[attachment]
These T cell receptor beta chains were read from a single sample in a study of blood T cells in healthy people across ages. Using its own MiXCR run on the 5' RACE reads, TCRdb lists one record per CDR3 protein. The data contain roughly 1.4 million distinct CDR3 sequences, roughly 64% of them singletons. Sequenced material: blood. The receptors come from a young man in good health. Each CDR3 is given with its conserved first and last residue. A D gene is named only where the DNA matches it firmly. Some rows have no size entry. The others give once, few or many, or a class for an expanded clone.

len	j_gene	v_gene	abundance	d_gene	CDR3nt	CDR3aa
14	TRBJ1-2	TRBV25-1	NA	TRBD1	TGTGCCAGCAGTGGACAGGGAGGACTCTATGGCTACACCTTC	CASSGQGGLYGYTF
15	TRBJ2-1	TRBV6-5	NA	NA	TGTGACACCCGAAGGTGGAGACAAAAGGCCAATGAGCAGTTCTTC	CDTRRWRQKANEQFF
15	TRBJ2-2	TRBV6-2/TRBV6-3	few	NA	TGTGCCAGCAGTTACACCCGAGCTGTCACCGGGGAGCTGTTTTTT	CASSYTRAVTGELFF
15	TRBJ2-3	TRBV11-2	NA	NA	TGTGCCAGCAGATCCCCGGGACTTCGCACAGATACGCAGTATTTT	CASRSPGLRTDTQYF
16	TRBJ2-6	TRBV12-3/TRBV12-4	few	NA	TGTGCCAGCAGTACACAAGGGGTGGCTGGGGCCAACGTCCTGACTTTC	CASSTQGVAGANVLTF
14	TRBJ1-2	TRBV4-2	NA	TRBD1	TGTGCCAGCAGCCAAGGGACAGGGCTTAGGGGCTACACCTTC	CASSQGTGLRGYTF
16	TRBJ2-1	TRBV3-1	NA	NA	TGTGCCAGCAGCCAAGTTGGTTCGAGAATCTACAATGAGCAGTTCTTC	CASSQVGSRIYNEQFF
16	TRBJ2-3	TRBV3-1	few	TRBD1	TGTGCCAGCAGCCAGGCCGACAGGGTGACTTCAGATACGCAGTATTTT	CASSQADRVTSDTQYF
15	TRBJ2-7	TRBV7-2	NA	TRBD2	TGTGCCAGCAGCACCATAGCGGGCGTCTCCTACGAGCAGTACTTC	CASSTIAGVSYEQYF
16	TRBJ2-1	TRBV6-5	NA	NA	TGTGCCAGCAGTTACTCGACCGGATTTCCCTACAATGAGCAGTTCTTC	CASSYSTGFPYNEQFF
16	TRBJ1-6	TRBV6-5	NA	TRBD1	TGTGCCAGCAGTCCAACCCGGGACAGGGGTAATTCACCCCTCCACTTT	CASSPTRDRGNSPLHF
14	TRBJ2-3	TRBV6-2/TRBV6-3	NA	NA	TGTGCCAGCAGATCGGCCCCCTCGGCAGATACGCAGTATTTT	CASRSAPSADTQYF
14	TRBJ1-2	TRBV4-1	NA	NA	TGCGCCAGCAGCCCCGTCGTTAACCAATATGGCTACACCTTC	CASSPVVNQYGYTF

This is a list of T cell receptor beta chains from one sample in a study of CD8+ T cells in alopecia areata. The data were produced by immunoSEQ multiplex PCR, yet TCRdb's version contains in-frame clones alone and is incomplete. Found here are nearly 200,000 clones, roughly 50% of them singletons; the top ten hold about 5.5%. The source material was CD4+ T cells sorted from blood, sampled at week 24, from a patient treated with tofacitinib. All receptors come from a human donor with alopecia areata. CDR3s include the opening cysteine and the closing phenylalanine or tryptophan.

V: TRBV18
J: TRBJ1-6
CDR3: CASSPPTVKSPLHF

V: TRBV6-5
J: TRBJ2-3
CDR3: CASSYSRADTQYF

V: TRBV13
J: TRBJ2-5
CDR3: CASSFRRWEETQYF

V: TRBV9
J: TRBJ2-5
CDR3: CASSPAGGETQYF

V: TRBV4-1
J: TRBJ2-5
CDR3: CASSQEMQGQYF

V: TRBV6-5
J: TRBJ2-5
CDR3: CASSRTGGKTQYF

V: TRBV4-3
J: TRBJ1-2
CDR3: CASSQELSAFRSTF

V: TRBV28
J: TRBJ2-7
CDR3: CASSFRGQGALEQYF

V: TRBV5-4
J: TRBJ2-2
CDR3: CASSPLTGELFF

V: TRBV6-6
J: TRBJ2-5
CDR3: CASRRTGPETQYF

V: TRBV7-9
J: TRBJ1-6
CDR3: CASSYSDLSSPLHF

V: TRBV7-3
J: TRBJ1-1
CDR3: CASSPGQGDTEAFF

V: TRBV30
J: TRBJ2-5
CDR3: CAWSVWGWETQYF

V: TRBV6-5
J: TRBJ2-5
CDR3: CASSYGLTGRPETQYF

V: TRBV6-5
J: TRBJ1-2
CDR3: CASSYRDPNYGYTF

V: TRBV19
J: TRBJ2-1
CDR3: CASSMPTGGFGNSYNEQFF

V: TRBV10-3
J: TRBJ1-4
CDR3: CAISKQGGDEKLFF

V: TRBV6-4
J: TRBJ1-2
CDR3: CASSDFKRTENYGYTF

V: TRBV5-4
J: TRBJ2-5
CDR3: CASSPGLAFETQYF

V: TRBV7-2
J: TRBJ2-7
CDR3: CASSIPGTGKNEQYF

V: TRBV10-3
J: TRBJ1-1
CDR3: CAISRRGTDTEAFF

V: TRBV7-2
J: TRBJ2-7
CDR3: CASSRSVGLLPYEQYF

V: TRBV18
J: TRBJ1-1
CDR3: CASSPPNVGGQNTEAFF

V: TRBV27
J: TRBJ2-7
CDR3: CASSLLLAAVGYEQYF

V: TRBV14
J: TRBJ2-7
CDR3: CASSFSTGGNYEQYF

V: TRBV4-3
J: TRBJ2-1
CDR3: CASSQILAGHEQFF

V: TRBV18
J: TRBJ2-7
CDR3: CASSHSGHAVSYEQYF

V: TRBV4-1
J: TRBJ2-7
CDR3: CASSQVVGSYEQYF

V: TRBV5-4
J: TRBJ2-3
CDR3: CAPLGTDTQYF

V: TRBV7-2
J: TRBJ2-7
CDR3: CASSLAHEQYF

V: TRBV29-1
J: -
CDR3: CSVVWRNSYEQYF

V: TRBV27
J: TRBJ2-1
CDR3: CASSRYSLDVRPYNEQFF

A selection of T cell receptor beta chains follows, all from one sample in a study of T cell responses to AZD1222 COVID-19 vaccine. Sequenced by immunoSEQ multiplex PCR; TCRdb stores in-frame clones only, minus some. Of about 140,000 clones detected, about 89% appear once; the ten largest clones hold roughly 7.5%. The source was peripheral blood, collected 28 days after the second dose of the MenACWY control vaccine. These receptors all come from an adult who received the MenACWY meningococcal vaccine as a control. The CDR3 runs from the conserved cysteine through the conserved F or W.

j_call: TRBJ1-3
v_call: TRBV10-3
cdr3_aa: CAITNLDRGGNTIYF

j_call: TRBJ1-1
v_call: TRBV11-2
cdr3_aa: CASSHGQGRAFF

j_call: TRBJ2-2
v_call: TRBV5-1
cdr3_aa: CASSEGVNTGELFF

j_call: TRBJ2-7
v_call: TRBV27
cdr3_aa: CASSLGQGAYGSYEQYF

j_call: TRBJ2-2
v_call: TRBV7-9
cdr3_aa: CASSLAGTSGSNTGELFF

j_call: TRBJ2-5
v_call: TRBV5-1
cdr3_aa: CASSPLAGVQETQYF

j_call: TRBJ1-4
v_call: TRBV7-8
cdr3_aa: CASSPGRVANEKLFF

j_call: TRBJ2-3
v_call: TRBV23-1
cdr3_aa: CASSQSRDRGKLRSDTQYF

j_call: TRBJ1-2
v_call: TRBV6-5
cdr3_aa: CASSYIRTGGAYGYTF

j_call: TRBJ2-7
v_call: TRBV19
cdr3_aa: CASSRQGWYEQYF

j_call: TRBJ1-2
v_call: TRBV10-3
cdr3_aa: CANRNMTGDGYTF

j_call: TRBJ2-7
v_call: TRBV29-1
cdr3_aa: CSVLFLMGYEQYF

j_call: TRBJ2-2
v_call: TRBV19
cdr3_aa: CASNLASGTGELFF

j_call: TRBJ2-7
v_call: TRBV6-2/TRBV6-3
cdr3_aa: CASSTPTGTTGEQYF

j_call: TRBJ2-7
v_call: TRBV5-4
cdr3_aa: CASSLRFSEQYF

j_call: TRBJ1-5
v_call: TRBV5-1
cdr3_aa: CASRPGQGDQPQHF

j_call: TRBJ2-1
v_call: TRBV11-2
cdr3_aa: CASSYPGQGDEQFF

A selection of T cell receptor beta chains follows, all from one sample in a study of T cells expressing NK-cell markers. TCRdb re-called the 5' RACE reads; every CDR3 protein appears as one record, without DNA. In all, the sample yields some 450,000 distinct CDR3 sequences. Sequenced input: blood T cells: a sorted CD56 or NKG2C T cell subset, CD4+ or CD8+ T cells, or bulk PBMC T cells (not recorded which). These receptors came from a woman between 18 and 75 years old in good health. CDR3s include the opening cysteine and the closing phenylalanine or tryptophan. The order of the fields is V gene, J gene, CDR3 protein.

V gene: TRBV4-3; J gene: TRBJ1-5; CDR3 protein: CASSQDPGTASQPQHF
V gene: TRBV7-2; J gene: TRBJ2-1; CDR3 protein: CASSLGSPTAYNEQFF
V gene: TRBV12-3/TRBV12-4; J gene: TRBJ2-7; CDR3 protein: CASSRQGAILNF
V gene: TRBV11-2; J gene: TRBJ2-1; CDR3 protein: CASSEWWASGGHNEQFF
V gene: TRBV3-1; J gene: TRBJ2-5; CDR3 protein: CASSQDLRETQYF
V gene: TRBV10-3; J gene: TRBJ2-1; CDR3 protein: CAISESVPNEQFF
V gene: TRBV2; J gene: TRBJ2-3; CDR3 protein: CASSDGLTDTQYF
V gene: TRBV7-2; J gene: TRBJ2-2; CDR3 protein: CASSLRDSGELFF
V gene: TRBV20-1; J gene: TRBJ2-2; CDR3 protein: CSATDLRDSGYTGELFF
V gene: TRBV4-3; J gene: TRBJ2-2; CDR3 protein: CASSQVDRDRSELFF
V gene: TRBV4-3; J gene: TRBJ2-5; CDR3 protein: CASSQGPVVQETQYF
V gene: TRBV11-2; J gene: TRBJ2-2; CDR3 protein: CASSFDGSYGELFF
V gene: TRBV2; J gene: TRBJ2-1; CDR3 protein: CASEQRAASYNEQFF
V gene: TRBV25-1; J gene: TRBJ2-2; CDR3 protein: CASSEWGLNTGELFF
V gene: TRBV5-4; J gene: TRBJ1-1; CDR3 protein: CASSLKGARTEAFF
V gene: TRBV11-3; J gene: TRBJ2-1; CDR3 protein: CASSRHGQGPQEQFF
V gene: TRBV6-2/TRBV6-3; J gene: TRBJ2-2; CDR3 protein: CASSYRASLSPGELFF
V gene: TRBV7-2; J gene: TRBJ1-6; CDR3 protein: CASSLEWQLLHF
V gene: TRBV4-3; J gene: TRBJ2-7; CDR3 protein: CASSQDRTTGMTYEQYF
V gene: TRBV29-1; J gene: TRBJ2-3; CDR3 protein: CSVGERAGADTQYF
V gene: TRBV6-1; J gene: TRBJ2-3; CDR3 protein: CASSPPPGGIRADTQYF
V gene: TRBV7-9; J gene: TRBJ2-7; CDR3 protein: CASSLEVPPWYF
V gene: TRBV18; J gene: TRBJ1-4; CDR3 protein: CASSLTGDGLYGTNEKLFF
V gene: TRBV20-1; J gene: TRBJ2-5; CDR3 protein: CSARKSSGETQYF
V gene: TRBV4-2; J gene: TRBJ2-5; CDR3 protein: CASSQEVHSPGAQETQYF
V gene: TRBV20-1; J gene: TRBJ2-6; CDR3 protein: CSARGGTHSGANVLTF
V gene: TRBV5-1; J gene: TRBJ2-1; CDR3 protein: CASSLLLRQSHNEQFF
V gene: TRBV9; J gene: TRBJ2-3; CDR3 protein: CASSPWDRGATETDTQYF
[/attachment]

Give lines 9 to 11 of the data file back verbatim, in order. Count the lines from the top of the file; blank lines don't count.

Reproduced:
16	TRBJ2-1	TRBV3-1	NA	NA	TGTGCCAGCAGCCAAGTTGGTTCGAGAATCTACAATGAGCAGTTCTTC	CASSQVGSRIYNEQFF
16	TRBJ2-3	TRBV3-1	few	TRBD1	TGTGCCAGCAGCCAGGCCGACAGGGTGACTTCAGATACGCAGTATTTT	CASSQADRVTSDTQYF
15	TRBJ2-7	TRBV7-2	NA	TRBD2	TGTGCCAGCAGCACCATAGCGGGCGTCTCCTACGAGCAGTACTTC	CASSTIAGVSYEQYF